RPI also argued that the UUPA should be read to make trademark infringement unlawful because the Lanham Act and UUPA share similar language. To support the argument that the UUPA applies to trademark infringement, RPI cited Klein-Becker USA, LLC v. Englert, No. 2:06-CV-378 TS, 2011 WL 147893 (D. Utah Jan. 18, 2011), aff’d, 711 F.3d 1153 (10th Cir. 2013). Klein-Becker, however, was inapposite because it only dealt with the issue of damages under the UPPA and did not reach the issue of whether the UUPA permits a state cause of action for trademark infringement.

The court therefore declined to extend the UUPA beyond the unfair and discriminatory practices expressly prohibited by the Act itself. Because RPI’s conclusory allegations of a UUPA violation and its generalized assertion of trademark infringement failed to state a claim under the UUPA, RPI’s UUPA claim was dismissed. As the claim could not be cured by amendment, the dismissal was with prejudice.

The case is No. 1:12-CV-00017-EJF

Attorneys: David R. Wright (Maschoff Brennan PLLC) for Icon Health & Fitness. Alan L. Edwards (Kunzler Needham Massey & Thorpe) for Relax-a-Cizor Products.

Companies: Icon Health & Fitness, Inc.; Gold’s Gym International; Relax-a-Cizor Products, Inc.

Cases: StateUnfairTradePractices UtahNews

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STATE UNFAIR TRADE PRACTICES—N.D. Cal.: Issues of material fact existed in seafood labeling dispute

By Linda O’Brien, J.D., LL.M.

Genuine issues of fact precluded summary judgment on a consumer’s claims against a seafood producer for allegedly making unlawful, false, and misleading advertising regarding the omega-3 nutrient content of certain of its products in violation of California’s Unfair Competition Law (UCL), False Advertising Law (FAL), and Consumers Legal Remedies Act (CLRA), the federal district court in San Jose has ruled (Ogden v. Bumble Bee Food, LLC, January 2, 2014, Koh, L.). However, the consumer lacked standing to pursue claims under the UCL, FAL, and CLRA, based on statements of the quantities of vitamin A, iron and purported health claims.

Bumble Bee Foods, LLC is a producer of seafood products that are sold to consumers through grocery and retail stores throughout the United States. Tricia Ogden, a consumer, routinely purchased Bumble Bee and its King Oscar brand products. Ogden filed a class action suit against Bumble Bee claiming that the products were misbranded due to false and misleading statements about the amount of omega-3 fatty acids, vitamin A, and iron in the products and certain health benefits as advertised on product labels and on the company website, in violation of the UCL, FAL, and CLRA, among other claims. She also claimed that she relied on the product labels in deciding to purchase the products and she would have purchased other lower-priced products if it were not for the company’s nutrient content statements. Bumble Bee moved for summary judgment on the grounds that Ogden lacked standing to pursue the UCL, FAL, and CLRA claims and there was no genuine issue of material fact regarding whether Ogden purchased Bumble Bee products as a result of any false or misleading statement.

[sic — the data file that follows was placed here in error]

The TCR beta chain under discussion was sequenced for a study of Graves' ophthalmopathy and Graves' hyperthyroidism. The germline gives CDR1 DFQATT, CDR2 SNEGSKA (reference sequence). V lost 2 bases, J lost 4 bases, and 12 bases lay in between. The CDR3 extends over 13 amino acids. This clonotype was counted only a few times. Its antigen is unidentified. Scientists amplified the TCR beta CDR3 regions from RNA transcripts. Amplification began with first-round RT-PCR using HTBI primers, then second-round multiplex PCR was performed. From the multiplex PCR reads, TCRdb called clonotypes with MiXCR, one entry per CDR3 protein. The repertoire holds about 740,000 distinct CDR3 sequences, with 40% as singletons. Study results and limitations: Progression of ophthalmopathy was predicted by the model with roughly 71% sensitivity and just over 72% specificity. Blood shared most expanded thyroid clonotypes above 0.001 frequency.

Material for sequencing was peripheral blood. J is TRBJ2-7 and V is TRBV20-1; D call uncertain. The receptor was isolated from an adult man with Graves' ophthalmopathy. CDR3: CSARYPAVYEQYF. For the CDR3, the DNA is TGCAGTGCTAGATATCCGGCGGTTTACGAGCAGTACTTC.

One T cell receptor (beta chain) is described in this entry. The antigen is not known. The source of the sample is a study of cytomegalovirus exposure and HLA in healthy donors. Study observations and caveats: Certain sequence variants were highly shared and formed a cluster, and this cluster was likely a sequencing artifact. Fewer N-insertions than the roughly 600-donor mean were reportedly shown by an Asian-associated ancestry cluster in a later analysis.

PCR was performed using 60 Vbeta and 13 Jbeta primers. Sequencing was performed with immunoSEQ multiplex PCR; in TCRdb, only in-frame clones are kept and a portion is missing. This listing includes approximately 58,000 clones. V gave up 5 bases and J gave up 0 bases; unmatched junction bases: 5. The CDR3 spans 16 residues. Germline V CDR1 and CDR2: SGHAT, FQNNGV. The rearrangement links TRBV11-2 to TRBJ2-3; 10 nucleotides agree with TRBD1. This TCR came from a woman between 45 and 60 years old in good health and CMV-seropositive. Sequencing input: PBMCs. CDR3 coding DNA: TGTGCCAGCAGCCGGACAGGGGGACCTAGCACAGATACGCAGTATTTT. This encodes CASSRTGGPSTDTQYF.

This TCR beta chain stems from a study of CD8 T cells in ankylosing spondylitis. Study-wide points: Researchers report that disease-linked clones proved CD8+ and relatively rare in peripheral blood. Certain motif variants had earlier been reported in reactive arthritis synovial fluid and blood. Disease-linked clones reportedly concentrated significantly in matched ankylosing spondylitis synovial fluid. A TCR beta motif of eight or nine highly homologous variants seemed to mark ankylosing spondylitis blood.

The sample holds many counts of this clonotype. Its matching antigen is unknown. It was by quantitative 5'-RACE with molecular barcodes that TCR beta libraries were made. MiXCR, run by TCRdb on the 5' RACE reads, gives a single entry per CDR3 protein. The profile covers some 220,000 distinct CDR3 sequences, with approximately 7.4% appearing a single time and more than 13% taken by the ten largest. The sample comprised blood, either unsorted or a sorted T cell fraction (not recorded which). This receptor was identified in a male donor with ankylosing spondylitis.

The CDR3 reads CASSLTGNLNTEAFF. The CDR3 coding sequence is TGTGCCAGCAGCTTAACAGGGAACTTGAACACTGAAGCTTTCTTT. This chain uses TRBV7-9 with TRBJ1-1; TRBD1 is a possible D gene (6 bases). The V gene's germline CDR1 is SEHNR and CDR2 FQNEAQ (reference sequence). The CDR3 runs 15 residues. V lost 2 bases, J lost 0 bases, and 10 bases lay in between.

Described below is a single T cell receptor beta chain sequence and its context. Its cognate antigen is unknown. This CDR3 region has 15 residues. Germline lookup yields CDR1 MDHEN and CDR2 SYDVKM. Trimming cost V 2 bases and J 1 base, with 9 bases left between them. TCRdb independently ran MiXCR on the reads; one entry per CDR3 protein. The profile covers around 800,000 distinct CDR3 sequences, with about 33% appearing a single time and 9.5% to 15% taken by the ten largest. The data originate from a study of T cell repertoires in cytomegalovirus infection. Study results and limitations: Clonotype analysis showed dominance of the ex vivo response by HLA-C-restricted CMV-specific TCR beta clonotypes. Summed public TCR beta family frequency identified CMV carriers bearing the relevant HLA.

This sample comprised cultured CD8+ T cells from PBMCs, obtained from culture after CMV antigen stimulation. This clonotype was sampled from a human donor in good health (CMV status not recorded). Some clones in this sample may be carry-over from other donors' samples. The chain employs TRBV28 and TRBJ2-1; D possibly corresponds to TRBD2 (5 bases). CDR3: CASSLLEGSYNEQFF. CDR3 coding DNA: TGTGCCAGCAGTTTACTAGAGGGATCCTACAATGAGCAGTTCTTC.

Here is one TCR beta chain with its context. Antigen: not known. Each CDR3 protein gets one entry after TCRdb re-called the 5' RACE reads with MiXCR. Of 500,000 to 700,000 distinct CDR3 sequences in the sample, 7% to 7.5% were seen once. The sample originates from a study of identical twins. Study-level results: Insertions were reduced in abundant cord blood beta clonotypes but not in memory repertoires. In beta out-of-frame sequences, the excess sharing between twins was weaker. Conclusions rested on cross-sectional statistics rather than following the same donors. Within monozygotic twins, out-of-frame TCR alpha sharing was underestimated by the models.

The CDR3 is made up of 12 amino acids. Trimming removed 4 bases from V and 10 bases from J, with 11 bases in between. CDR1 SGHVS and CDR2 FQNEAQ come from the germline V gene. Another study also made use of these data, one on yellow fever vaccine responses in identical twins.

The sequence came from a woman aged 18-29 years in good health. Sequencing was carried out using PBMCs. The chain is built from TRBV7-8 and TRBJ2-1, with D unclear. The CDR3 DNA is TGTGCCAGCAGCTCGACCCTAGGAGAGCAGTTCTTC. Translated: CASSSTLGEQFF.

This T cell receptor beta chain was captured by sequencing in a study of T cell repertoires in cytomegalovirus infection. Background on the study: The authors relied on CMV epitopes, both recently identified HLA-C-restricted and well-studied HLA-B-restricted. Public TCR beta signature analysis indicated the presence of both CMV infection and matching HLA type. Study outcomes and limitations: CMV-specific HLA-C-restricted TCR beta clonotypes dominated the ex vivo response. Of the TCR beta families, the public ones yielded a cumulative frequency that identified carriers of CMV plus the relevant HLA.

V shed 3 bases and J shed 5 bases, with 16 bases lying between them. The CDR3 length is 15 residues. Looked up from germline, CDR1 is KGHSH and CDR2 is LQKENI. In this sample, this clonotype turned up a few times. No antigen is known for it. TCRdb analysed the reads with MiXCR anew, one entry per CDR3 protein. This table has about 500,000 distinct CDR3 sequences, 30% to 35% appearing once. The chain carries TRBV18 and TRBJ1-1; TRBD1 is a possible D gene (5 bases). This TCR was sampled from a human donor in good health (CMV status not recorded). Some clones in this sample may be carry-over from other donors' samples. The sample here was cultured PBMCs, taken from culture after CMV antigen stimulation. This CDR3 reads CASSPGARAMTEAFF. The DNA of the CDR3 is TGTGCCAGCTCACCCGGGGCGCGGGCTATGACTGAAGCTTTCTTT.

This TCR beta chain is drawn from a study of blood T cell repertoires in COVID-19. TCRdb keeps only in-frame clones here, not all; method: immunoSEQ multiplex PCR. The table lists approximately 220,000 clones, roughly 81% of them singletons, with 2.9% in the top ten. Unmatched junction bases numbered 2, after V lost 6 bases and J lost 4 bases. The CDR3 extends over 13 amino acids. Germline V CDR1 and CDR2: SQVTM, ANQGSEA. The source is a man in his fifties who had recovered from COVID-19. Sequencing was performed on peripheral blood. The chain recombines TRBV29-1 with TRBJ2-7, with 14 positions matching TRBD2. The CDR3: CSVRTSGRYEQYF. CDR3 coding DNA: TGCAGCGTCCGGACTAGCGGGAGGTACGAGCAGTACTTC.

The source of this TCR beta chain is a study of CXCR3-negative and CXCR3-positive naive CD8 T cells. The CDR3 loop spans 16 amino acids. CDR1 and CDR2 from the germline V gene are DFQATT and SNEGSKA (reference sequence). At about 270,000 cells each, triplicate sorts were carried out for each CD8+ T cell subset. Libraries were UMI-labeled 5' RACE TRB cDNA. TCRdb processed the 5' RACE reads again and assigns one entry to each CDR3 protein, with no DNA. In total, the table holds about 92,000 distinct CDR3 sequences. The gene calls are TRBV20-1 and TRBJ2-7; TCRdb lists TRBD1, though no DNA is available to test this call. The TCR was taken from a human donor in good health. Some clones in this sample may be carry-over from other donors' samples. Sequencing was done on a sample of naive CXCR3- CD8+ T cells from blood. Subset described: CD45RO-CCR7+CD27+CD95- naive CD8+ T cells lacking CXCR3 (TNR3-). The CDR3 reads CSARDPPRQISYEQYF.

Standing. To establish standing under the UCL, FAL, and CLRA, the plaintiff must allege that she relied on the defendant’s misrepresentations and suffered economic injury as a result of the defendant’s conduct. Bumble Bee argued that, under the Federal Food, Drug, and Cosmetic Act (FDCA), a food manufacturer could petition the Food and Drug Administration (FDA) for permission to use nutrient content claims not previously authorized and the omega-3 statements on the Bumble Bee and King Oscar brand products were authorized by federal law. The court found that Bumble Bee could not rely on the FDA notification by another food manufacturer to place a materially different nutrient content claim on its own product labels.

Since Bumble Bee’s omega-3 statements were not authorized by the FDA, the statements should not have appeared on the company’s product labels. Ogden provided evidence that she saw the misrepresentations, relied on them substantially in purchasing Bumble Bee products, and suffered economic harm as a result. Her evidence was sufficient to create a genuine issue of material fact regarding whether Ogden has standing to pursue her UCL, FAL, and CLRA claims with respect to the omega-3 nutrient content claims, according to the court.

Additionally, the plaintiff demonstrated the existence of a material fact regarding whether she relied on the company’s failure to include the FDA-mandated front-of-package disclosure statement on the fat and cholesterol content when deciding to purchase the Bumble Bee and King Oscar products. Although Ogden stated that she did not generally read the nutrition information panel on food products, it was reasonable to infer that the presence of disclosures on the fat and cholesterol conduct would have alerted the plaintiff to check the nutrition information and may have changed her decision to purchase the products as a result.